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All About the Theming of FireChaser Express

If you’ve spent any amount of time to visit Dollywood, you’re certain to have taken note of the immersive theming that our teams include throughout the park.

I enjoy the Easter eggs that are found around every corner of the park. Some of the theming isn’t so hidden, however, like the twisted trees and scattered debris at Tennessee Tornado or the audial theming of crows cawing at Mystery Mine. Obviously, our teams do a tremendous job of making visitors feel as if they are an integral part of the experience thanks to the extensive work on theming.

With that said, I was glad to be involved (in a very small way) in the theming at FireChaser Express. While the overall theme was created by an amazing group of talented folks, our marketing team was able to add a few touches to the experience that you can see today. When we started to work on marketing the ride in late 2013, we wanted to highlight the overall theme of the ride—that anyone who steps up and volunteers is a hero.

To highlight the real heroes to which the ride’s theme pays tribute, we wanted to find a way to honor firefighters for the tireless work they do every single day to keep us all safe. One of the ride’s main theming components is the vintage 1941 Ford fire truck you see in the main courtyard leading into the queue line.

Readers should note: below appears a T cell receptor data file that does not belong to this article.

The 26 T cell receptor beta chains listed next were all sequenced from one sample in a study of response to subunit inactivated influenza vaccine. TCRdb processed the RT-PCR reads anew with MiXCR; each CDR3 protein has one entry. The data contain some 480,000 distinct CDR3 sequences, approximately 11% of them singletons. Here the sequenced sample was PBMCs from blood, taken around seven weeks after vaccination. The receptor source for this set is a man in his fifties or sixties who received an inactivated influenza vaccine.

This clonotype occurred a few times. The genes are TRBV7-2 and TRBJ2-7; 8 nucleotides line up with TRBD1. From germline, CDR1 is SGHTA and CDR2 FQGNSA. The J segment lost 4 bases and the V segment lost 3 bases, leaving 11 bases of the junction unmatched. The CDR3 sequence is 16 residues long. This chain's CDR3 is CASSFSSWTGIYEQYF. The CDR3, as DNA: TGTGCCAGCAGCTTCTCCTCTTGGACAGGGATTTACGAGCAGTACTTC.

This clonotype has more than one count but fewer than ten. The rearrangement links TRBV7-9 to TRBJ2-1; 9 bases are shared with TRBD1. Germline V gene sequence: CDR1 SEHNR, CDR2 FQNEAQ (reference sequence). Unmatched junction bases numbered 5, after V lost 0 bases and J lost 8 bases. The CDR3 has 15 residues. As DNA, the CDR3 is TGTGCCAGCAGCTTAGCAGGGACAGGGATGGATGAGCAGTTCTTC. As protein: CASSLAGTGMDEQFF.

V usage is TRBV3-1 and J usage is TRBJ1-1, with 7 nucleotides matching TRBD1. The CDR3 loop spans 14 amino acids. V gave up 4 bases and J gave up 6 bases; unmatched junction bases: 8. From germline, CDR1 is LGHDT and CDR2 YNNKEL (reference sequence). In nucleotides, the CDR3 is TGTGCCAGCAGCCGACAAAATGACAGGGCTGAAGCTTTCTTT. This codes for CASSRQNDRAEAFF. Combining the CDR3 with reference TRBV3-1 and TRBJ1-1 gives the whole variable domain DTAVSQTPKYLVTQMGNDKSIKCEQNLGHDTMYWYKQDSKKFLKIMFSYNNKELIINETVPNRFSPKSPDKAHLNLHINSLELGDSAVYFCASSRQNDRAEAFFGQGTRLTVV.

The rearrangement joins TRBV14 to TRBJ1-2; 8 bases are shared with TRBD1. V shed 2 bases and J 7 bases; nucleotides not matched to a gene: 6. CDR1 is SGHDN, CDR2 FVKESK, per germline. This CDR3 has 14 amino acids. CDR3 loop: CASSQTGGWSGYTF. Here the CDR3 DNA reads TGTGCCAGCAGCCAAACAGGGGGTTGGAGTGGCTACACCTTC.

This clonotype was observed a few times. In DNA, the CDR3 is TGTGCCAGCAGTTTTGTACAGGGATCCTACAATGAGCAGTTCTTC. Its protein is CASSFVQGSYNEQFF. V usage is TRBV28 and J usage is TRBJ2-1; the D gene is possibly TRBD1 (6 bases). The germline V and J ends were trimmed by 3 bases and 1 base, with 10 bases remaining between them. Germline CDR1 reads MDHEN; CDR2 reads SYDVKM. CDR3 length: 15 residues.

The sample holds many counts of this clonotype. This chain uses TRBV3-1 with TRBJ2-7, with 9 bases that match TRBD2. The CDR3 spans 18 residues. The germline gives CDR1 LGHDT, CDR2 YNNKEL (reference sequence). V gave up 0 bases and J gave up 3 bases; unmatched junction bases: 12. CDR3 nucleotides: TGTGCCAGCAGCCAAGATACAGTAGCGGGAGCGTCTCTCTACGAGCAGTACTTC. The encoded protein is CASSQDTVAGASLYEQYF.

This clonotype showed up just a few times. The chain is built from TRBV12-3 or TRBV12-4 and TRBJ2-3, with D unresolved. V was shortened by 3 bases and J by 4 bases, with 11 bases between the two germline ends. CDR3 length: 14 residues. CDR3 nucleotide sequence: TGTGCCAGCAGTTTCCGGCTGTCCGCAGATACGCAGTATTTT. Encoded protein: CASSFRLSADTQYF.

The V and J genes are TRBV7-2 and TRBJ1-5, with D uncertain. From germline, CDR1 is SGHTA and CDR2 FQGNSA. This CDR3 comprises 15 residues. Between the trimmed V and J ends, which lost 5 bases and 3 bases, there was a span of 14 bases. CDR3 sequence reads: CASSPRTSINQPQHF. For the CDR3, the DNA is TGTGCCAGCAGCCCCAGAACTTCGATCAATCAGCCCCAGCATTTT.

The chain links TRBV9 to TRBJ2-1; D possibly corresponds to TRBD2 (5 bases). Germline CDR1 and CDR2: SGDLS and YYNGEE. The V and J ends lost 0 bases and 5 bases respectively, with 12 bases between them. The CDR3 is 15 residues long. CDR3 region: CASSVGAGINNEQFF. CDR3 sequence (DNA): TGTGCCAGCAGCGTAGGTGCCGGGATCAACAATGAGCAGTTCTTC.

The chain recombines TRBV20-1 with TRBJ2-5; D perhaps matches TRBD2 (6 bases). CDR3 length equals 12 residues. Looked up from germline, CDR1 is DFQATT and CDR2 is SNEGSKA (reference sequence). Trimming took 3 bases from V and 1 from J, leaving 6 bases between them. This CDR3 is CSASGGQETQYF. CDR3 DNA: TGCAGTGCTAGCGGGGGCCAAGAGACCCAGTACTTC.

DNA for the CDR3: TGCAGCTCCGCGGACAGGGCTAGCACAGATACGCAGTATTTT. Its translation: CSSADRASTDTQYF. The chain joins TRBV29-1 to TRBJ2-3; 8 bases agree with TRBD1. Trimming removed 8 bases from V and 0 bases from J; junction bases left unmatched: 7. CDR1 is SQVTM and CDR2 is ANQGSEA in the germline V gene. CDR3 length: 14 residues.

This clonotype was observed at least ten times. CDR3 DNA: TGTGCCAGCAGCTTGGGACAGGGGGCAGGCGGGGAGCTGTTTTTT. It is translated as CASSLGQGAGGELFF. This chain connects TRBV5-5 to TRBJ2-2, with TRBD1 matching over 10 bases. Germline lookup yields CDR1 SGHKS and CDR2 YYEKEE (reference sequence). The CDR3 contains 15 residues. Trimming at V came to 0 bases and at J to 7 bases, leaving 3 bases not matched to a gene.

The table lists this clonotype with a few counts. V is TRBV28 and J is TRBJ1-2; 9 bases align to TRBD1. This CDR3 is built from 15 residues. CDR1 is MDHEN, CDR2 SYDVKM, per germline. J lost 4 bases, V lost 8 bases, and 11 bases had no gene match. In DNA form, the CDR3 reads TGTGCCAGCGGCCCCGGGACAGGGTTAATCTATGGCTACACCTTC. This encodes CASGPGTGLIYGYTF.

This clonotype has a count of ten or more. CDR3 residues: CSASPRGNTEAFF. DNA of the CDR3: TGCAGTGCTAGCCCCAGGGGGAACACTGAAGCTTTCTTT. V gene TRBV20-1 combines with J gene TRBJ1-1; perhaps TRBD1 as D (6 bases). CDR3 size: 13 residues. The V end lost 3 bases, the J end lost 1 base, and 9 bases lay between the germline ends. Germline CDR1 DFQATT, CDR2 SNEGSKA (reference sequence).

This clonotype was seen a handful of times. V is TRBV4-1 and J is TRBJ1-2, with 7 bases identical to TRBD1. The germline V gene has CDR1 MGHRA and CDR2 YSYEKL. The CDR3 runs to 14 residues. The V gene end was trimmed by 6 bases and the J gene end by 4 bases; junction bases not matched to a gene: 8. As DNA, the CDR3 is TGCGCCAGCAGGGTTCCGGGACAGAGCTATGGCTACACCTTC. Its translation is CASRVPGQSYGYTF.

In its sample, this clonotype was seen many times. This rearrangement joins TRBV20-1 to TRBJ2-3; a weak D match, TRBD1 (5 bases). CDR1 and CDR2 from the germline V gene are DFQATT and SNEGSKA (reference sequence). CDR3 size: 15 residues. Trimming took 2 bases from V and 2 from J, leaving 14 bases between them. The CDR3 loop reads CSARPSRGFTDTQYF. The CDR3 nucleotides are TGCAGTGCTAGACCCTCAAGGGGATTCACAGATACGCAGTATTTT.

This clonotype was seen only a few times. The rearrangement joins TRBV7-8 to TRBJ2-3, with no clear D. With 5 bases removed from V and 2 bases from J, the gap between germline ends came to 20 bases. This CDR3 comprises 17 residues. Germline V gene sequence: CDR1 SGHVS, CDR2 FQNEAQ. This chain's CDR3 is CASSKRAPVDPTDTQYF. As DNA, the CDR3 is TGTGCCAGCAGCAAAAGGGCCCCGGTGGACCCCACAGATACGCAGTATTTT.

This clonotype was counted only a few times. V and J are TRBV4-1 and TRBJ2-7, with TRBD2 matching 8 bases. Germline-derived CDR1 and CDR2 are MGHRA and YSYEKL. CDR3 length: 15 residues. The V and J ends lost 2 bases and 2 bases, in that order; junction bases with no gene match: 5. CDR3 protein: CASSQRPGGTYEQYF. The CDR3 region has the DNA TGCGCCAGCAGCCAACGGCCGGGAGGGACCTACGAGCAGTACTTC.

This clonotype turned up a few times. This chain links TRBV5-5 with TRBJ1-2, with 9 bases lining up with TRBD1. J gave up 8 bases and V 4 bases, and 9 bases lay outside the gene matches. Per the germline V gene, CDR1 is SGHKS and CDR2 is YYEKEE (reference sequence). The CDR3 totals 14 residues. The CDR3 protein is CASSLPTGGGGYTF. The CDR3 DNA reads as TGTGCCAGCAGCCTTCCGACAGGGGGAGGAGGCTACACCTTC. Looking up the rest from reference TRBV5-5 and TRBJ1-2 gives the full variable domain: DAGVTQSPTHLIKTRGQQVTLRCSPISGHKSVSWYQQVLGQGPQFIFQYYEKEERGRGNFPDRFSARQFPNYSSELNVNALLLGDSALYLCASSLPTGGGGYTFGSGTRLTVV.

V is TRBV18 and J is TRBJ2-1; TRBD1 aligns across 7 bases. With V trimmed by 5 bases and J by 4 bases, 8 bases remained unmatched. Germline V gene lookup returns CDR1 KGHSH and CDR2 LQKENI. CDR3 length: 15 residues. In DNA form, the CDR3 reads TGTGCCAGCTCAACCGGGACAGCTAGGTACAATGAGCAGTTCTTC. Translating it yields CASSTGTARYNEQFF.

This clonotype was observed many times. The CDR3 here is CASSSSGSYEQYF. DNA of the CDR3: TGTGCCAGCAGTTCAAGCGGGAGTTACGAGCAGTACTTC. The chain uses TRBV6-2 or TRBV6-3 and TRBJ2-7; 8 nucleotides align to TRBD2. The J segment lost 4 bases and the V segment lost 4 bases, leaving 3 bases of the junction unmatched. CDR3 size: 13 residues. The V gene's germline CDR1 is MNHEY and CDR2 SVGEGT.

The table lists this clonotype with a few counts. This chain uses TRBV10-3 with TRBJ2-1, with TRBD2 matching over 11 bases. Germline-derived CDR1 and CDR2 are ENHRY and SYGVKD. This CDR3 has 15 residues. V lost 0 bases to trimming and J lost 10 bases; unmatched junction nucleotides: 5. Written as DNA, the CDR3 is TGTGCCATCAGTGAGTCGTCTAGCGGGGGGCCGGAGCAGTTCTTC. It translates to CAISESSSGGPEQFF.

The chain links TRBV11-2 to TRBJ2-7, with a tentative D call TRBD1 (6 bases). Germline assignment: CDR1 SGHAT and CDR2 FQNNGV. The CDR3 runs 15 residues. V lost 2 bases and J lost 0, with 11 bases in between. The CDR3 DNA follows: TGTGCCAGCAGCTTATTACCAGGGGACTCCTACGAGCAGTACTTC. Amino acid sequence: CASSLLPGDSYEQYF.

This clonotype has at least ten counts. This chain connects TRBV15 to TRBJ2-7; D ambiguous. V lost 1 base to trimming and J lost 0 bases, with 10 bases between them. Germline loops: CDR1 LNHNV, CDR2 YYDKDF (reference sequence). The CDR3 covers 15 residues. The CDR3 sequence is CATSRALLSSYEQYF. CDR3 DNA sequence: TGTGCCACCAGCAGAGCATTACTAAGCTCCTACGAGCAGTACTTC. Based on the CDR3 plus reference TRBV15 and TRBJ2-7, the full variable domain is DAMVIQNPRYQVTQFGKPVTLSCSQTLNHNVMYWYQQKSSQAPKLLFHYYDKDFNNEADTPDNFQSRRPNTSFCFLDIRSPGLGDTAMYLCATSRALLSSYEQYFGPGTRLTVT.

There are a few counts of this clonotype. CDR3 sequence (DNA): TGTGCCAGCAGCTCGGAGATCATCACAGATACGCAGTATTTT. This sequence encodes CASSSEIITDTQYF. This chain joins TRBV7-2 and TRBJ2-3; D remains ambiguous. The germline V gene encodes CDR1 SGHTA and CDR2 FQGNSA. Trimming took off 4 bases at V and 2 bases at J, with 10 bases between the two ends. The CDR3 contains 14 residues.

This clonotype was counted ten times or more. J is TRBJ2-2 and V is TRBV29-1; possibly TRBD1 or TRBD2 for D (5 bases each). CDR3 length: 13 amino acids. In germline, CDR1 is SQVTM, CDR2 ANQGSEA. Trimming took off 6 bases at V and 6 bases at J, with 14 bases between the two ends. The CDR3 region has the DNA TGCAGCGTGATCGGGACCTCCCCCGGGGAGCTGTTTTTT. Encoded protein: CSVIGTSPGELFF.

While the marketing team didn’t procure the truck, we did use it at two media events at regional fire stations to leading up to the opening of the ride as part of the “FireChaser Express Heroes Tour.”

Local fire stations provided us with used fire hoses they were unable to use any longer. We took the hoses as well as the fire truck to the Knoxville Fire Department Headquarters on Oct. 23, 2013. We encouraged firefighters from that station and all surrounding fire stations to sign their names on the fire hoses. The fire truck also made the trip to Kingsport Fire Department Station #2 on Feb. 27, 2014, where firefighters signed the fire hose, and then read books from the Imagination Library to students from the Palmer Early Learning Center. A representative from the city also presented a proclamation in honor of the Imagination Library that day. After the event in Kingsport, the fire truck had to return to Dollywood so it could be put in place at FireChaser Express.

Between Oct. 2013 and March 2014, the fire hoses were taken to more fire stations throughout East Tennessee and Middle Tennessee. Firefighters in Nashville, Chattanooga, the Tri-Cities and all points in between had an opportunity to sign the fire hoses at large city fire stations and small rural volunteer departments. After we toured all of the fire stations throughout East Tennessee, we brought the fire hoses to Dollywood and had all of our hosts who have served as fire fighters sign them. It was an honor to see brave men and women from across the state add their signatures to the fire hoses which were going to be displayed at at the ride upon opening.

Several stations along the way also donated various pieces of outdated equipment to be used in the theming of the ride, many of them period-correct for the 1940’s era reflected by FireChaser Express.